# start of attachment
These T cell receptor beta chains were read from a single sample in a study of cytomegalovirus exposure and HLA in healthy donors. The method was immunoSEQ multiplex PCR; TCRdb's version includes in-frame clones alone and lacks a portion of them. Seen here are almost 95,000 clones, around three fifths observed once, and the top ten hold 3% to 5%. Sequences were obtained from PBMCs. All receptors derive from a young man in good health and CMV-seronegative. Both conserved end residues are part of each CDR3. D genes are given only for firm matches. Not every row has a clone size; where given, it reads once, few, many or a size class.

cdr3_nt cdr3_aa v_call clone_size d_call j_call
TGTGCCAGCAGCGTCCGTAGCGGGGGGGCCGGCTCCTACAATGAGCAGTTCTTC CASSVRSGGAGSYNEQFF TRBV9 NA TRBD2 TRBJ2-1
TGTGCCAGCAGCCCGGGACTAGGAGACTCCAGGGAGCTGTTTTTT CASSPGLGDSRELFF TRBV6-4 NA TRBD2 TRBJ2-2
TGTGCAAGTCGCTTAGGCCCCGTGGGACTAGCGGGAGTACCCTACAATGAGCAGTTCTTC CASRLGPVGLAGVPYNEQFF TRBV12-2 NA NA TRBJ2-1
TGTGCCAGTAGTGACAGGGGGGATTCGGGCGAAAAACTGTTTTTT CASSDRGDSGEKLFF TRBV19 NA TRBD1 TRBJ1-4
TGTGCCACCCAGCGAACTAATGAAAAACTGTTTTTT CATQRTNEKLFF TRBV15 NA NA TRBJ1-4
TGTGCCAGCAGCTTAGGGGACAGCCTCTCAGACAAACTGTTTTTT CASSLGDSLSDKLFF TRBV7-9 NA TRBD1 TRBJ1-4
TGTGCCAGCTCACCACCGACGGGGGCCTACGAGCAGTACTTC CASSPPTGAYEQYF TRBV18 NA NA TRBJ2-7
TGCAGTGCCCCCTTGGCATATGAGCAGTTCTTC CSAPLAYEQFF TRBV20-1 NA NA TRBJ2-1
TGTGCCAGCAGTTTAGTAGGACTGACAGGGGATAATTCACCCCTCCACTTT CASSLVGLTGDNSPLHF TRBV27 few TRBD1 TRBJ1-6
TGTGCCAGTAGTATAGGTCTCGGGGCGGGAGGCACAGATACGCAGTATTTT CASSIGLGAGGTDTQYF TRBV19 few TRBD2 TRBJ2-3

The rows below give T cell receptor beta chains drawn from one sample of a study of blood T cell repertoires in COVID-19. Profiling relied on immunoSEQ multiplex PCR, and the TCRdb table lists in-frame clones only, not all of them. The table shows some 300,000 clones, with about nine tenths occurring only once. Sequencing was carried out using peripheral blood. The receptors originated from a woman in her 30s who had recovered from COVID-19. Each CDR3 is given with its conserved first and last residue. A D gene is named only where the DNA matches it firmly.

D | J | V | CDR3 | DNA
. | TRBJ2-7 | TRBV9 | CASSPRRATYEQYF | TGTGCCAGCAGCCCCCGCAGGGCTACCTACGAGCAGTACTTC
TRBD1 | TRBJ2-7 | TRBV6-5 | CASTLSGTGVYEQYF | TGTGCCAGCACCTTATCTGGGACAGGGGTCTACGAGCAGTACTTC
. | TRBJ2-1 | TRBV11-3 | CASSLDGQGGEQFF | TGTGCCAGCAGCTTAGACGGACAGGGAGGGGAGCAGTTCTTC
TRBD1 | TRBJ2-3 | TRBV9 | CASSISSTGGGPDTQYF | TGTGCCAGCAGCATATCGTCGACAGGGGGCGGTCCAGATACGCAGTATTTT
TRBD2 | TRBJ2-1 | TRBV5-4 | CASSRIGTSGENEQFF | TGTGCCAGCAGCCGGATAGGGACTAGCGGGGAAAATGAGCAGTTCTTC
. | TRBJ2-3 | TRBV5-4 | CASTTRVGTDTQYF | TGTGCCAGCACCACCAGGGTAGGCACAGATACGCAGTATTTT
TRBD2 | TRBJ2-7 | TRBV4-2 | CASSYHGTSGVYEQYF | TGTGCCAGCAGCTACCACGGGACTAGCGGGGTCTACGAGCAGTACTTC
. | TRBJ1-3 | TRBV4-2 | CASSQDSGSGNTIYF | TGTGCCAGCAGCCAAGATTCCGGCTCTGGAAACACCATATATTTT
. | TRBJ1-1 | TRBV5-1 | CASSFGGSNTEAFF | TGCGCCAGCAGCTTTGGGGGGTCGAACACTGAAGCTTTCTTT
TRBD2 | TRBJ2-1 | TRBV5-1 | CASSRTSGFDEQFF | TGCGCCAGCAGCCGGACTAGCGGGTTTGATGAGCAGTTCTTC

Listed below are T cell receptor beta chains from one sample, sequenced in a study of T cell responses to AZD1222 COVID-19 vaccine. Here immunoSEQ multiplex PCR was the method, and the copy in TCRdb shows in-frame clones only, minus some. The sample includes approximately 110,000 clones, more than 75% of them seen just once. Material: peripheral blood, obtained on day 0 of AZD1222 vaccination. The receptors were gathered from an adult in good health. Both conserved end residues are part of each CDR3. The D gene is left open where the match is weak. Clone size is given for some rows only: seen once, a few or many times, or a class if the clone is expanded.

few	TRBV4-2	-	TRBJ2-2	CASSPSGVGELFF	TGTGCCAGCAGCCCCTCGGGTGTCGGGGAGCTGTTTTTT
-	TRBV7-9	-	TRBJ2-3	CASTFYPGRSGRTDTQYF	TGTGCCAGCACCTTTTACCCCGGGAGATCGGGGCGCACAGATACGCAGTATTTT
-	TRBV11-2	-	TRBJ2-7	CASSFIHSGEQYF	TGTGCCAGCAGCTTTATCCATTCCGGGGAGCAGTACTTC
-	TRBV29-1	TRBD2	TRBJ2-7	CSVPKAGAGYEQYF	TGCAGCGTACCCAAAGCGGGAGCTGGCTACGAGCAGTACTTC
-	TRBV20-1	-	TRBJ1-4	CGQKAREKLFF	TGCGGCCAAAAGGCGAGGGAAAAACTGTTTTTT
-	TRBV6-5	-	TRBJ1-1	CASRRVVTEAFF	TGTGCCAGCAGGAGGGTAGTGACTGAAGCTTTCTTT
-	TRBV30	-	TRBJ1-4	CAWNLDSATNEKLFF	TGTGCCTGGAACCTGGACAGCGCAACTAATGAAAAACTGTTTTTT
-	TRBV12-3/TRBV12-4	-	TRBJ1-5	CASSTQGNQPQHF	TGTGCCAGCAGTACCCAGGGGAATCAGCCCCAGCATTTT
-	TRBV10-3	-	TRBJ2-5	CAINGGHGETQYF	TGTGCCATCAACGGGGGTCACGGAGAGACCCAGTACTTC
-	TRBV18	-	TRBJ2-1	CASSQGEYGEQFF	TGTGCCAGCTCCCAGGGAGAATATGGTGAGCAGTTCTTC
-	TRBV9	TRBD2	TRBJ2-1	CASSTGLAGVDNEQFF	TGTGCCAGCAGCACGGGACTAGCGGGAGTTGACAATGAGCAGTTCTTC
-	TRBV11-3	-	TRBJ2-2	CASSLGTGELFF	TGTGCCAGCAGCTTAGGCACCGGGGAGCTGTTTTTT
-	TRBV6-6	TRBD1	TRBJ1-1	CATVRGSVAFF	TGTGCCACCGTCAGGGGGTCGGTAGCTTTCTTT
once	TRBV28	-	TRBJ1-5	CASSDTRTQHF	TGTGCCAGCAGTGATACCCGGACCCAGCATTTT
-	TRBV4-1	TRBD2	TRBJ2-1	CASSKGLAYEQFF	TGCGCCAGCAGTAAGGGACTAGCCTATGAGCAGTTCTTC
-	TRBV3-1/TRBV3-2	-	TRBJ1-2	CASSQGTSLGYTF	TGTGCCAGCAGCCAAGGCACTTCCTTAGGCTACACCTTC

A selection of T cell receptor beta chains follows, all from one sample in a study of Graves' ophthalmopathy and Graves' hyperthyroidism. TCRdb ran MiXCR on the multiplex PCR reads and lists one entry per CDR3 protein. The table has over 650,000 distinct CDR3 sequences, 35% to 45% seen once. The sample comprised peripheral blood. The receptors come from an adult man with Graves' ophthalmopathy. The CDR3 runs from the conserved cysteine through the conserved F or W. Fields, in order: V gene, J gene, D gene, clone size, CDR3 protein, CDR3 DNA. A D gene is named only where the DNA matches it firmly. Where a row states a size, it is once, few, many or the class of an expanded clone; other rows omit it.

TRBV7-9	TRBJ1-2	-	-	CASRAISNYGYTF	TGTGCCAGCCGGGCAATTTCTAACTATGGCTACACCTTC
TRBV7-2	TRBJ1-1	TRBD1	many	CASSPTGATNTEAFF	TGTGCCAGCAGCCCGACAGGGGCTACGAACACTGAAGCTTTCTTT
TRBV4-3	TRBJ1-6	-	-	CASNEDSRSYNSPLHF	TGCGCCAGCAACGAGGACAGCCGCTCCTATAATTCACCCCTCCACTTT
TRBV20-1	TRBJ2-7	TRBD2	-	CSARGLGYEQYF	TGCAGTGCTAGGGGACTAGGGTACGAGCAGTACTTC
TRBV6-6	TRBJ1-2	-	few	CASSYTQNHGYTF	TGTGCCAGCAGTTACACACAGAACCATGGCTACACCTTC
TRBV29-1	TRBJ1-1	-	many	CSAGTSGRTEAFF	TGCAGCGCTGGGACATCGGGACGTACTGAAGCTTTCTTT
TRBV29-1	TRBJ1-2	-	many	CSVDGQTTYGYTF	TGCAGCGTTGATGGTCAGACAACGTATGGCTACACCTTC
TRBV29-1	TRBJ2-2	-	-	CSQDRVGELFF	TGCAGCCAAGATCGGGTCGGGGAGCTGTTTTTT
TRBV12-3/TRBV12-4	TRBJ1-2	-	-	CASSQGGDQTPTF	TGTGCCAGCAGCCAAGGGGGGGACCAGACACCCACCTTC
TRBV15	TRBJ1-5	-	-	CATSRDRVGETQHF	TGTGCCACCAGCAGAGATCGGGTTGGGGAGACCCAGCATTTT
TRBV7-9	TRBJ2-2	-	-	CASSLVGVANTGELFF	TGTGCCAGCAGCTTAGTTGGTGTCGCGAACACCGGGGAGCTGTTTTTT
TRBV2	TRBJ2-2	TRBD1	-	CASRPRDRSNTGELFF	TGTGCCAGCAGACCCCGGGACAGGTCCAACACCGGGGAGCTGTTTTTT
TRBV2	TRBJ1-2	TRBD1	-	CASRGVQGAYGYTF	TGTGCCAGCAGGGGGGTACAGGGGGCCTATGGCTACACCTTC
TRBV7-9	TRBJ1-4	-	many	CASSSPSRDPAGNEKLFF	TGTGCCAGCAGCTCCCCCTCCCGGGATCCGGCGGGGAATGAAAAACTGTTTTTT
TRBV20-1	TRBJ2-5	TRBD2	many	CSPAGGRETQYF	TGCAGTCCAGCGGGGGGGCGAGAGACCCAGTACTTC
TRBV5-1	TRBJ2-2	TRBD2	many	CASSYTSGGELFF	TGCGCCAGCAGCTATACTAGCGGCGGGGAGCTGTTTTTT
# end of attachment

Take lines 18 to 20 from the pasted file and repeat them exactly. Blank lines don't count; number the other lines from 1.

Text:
TRBD1 | TRBJ2-3 | TRBV9 | CASSISSTGGGPDTQYF | TGTGCCAGCAGCATATCGTCGACAGGGGGCGGTCCAGATACGCAGTATTTT
TRBD2 | TRBJ2-1 | TRBV5-4 | CASSRIGTSGENEQFF | TGTGCCAGCAGCCGGATAGGGACTAGCGGGGAAAATGAGCAGTTCTTC
. | TRBJ2-3 | TRBV5-4 | CASTTRVGTDTQYF | TGTGCCAGCACCACCAGGGTAGGCACAGATACGCAGTATTTT